Dr. Cruise-O'Brien: It is my Department's opinion that the provision of more than one kiosk would not be justified in the Dermot Hurley estate-Raheen Park area at present. However, if the use of that kiosk is such as to warrant it, my Department will be prepared to consider an additional kiosk.
Dr. Cruise-O'Brien: The location is to be in the Knockinamore vicinity. It will be erected in about four months provided there is no undue delay in obtaining a suitable site and approval of the local authority.
Mr. Molloy: asked the Minister for Posts and Telegraphs if he will comply with the wishes of the local community at Moycullen, County Galway by arranging for the erection of the new telephone kiosk on the site adjacent to the Garda barracks there.
Dr. Cruise-O'Brien: Twenty-one kiosks have been provided under guarantee. As the information regarding locations is in the form of a tabular statement I propose, with the permission of the Ceann Comhairle, to circulate it with the Official Report.
Co. Carlow: Ballinabranna, Bilboa, Kilbride, Palatine and Rathanna/ Killedmond. Co. Cork: East Hill, Cobh. Co. Kerry: Feoghanagh. Co. Kildare: Johnstown, Kilkea and St. Mary's Park, Leixlip. Co. Laois: Ballyadams, Killeshin, Killesmeestia, Knockaroo, Raheen and Spink. Co. Offaly: Roscomroe. Co. Waterford: Ferrybank, Waterford and Strand Street, Tramore. Co. Wicklow: Askinagap and Fassaroe Park, Bray.
Dr. Cruise-O'Brien: The 21 kiosks were provided in many parts of the country. Under the heading of local authorities guaranteeing the kiosks, I see mentioned Carlow County Council, Cobh UDC, Offaly County Council, Waterford Corporation and Waterford County Council, Wicklow  County Council, Bray UDC, Kerry County Council, Kildare County Council and Laois County Council. Agreements have been signed with local authorities for the provision of kiosks under guarantee at a further 24 locations. The local authorities concerned include Carlow, Donegal, Laois, Tipperary (South Riding), Westmeath and Wicklow County Councils. Deputies will realise that the kiosks have been provided throughout the country. The guarantee system has expanded significantly since January, 1974. Eleven guaranteed kiosks have been provided since then as compared with ten in the period 1953 to the end of 1973.
Dr. Cruise-O'Brien: Service will be provided by temporary means within  the next month. Provision of the line in the normal way involves extensive construction work which cannot be undertaken for a considerable time because of arrears of other work.
Mr. Callanan: I am glad to hear that service will be provided within the next month because the person concerned received a letter from the Department stating it would take 12 months. I take it that the time mentioned by the Minister is correct?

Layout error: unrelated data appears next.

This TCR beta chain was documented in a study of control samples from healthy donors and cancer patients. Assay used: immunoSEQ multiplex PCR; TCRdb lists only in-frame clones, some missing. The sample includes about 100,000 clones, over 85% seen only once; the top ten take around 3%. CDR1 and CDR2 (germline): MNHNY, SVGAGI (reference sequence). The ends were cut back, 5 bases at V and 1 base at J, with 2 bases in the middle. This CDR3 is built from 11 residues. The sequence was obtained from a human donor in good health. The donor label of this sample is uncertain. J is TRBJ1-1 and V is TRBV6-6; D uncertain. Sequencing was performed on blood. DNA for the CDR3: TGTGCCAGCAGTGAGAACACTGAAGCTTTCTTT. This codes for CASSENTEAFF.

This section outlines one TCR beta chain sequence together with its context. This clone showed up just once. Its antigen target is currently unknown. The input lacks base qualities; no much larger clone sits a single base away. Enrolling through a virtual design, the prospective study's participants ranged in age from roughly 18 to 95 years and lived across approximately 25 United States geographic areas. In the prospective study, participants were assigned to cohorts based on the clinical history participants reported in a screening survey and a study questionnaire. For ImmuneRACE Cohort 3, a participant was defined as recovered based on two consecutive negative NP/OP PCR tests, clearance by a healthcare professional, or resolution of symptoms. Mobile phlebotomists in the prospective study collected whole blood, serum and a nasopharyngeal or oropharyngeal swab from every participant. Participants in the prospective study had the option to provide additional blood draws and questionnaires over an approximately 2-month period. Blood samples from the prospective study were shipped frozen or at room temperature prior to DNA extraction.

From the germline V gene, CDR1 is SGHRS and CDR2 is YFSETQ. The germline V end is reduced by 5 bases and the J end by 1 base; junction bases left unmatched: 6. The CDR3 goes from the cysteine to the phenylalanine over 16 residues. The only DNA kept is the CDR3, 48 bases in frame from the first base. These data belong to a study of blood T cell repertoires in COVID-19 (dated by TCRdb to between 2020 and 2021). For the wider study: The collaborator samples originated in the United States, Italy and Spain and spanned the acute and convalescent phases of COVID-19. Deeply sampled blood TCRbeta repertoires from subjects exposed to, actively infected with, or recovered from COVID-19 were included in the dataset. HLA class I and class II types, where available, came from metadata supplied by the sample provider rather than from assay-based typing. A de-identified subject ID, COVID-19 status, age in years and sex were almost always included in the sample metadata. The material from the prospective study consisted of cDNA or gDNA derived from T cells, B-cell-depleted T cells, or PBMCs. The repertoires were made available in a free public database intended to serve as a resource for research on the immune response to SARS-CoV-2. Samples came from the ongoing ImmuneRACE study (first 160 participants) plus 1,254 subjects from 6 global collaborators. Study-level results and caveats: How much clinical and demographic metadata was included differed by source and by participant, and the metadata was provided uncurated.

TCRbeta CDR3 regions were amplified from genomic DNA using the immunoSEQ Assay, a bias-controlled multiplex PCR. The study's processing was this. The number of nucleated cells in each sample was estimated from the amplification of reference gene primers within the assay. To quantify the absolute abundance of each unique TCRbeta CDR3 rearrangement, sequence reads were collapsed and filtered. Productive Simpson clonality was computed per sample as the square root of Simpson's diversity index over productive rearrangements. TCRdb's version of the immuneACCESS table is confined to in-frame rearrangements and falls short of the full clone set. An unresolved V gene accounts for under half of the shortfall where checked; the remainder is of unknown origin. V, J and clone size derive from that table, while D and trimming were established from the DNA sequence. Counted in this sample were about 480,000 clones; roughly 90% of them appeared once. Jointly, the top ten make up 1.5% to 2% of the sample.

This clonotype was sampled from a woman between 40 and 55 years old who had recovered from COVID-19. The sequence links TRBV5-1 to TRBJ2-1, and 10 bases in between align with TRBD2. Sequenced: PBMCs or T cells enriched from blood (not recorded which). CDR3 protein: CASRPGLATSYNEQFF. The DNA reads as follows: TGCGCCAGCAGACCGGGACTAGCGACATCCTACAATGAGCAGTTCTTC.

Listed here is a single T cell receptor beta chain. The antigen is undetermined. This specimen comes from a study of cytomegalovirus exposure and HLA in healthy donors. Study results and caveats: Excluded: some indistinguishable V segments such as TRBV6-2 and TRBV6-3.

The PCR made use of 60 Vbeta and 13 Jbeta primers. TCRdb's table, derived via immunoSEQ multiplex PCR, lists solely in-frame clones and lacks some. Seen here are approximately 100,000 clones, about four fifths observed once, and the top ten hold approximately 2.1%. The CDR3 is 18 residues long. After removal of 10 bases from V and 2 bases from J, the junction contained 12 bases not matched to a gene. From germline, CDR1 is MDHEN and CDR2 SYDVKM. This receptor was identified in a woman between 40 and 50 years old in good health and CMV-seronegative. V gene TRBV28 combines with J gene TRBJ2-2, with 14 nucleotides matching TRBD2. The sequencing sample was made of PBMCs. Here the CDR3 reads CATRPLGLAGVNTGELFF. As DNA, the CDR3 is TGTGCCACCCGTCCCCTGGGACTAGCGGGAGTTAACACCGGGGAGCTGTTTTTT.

Dr. Cruise-O'Brien: To provide a service in the normal way, which involves approximately two miles of line work, would mean that the person would be very low down on the priority list. However, an arrangement was worked out whereby he could share a line—he has agreed to this— and he has been quoted terms for the shared line. If the terms are acceptable, service will be provided within about two weeks.
Dr. Cruise-O'Brien: It is expected that telephone service will be provided before the end of this year for about 300 of the 700 waiting applicants in the estates in the Greenhills and Templeogue areas referred to by the Deputy. It is hoped to meet the balance of the orders during 1976.
Dr. Cruise-O'Brien: It is expected that service will be provided before the end of this year for about 170 of the 350 waiting applicants in the Firhouse/Knocklyon areas. It is hoped to meet the balance of the orders during 1976.
Mr. MacSharry: The Minister has stated that a telephone will not be provided until next year because additional equipment is required in the exchange. Arising from that reply, I am asking the Minister how long it will take for the provision of the additional equipment.
Dr. Cruise-O'Brien: Because of heavy arrears of construction work in the engineering district concerned, it is unlikely that service for the applicant in question will be provided before October next.
Dr. Cruise-O'Brien: This is a reason which is and has been, unfortunately, rather normal. Provision of service for the gentleman concerned involves the erection of one-and-three-quarter miles of line work, including one mile of new aerial cable and a quarter mile of new pole route. This is abnormal line work, which is defined as line work exceeding a quarter mile of new pole route and  wire, or its equivalent, from the nearest common pole or cable route to provide service for one applicant. Under present circumstances, which have been prevailing also for some considerable time, other cases which may be dealt with, with less expensive works, take priority.
Mr. Molloy: The Minister will appreciate that there are a number of questions here and there is no record on the question as to which case is being referred to because the name and address is not published.
Mr. Molloy: Is the Minister aware that this applicant employs quite a big number of persons? I understood that his Department was giving priority where the applicant was a substantial employer. The firm in question provides very essential industrial service and gives good employment. It would be a pity if they had to wait that long for installation.